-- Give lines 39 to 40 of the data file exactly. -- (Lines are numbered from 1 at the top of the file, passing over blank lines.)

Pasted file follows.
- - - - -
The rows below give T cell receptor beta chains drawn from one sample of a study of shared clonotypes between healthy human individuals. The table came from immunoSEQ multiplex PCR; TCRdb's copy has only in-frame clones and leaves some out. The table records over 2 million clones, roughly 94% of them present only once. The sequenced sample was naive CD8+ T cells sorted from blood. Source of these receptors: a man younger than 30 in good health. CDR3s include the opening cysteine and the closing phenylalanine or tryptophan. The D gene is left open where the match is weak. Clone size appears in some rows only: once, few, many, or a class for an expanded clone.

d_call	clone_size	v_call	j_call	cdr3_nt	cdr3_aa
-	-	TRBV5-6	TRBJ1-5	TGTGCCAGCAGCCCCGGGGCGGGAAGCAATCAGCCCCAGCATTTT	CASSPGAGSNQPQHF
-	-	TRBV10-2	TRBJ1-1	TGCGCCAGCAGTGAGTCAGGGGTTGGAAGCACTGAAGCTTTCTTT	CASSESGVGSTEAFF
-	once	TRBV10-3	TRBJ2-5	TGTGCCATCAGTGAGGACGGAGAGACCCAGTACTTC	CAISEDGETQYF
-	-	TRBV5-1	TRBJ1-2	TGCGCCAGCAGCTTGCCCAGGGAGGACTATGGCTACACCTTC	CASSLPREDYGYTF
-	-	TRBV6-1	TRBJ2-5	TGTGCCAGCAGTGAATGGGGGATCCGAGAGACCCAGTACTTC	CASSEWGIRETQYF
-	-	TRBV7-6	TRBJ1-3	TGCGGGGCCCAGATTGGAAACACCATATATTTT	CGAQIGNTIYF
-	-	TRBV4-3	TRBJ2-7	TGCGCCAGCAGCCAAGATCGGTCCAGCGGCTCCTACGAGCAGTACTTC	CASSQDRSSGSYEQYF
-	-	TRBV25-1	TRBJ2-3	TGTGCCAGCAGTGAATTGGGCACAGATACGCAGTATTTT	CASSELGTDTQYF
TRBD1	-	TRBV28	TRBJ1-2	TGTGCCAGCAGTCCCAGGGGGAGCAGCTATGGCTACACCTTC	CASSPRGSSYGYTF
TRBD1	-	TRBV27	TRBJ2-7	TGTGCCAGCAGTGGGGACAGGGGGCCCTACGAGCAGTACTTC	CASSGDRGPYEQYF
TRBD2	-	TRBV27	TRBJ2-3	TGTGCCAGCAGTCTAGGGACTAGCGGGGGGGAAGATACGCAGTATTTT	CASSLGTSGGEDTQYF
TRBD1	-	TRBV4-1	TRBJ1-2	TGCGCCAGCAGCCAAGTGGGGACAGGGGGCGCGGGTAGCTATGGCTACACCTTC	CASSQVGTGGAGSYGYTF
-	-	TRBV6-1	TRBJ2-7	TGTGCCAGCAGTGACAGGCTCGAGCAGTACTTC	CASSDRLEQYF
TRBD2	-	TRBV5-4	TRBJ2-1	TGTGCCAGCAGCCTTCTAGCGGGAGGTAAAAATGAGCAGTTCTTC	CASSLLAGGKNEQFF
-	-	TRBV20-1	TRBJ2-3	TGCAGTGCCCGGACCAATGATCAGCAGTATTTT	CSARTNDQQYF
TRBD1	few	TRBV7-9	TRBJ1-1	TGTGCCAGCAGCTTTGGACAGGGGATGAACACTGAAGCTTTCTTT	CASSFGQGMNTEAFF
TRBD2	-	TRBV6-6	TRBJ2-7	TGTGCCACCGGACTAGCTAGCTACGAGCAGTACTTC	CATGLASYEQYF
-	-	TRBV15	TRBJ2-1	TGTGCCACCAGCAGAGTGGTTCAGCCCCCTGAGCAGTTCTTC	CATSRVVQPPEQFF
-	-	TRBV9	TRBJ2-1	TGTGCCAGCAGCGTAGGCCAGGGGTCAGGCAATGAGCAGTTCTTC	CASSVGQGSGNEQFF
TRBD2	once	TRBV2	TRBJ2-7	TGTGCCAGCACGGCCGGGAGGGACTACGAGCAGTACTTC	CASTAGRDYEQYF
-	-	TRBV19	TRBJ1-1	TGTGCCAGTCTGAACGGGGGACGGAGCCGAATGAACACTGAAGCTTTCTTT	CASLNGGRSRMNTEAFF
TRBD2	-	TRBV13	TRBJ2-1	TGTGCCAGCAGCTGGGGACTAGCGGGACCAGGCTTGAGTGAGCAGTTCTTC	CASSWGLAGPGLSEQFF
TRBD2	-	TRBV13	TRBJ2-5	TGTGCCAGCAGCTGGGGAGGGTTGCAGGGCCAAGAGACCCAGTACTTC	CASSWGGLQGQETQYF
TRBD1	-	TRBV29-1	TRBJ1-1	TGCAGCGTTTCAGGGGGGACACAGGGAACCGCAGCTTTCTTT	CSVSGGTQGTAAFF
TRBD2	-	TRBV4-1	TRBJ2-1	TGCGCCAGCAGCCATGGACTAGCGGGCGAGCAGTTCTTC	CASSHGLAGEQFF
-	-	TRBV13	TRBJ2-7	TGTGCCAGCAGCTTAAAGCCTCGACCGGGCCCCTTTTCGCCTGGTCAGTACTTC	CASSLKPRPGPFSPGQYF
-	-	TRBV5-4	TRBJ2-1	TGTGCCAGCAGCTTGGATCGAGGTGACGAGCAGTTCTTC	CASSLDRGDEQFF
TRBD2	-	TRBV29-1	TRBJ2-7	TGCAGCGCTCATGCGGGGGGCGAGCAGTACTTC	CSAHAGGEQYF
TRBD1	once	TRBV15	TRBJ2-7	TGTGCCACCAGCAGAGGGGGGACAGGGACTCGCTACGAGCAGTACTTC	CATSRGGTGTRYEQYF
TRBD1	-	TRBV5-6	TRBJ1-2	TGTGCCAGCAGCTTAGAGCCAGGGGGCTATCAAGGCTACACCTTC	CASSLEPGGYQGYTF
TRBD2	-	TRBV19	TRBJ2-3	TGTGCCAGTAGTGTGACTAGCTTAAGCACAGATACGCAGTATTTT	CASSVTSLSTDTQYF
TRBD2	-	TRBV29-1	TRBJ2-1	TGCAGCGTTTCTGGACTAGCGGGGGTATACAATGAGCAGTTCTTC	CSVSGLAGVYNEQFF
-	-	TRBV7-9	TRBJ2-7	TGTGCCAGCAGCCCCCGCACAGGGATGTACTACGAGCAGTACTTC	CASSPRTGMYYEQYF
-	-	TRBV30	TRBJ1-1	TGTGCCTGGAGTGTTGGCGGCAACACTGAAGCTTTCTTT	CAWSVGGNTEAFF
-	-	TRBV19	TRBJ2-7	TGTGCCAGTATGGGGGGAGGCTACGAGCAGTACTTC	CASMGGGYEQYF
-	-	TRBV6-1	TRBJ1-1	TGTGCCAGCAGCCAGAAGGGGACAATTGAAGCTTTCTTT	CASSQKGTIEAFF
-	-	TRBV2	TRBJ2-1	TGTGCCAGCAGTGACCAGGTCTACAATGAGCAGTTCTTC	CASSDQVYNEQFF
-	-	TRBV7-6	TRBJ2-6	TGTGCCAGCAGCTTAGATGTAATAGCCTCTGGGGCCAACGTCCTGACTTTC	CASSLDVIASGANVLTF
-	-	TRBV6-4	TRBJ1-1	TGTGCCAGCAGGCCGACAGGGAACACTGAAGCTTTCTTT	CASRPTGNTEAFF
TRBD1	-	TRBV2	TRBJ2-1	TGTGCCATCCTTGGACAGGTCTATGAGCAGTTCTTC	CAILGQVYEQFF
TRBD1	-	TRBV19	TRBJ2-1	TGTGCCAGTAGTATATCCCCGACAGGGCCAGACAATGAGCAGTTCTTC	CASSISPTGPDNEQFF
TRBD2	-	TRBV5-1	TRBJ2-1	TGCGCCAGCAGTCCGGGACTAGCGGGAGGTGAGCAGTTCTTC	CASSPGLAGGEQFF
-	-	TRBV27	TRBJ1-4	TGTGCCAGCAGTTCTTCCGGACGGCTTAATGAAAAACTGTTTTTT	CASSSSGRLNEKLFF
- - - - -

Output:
-	-	TRBV2	TRBJ2-1	TGTGCCAGCAGTGACCAGGTCTACAATGAGCAGTTCTTC	CASSDQVYNEQFF
-	-	TRBV7-6	TRBJ2-6	TGTGCCAGCAGCTTAGATGTAATAGCCTCTGGGGCCAACGTCCTGACTTTC	CASSLDVIASGANVLTF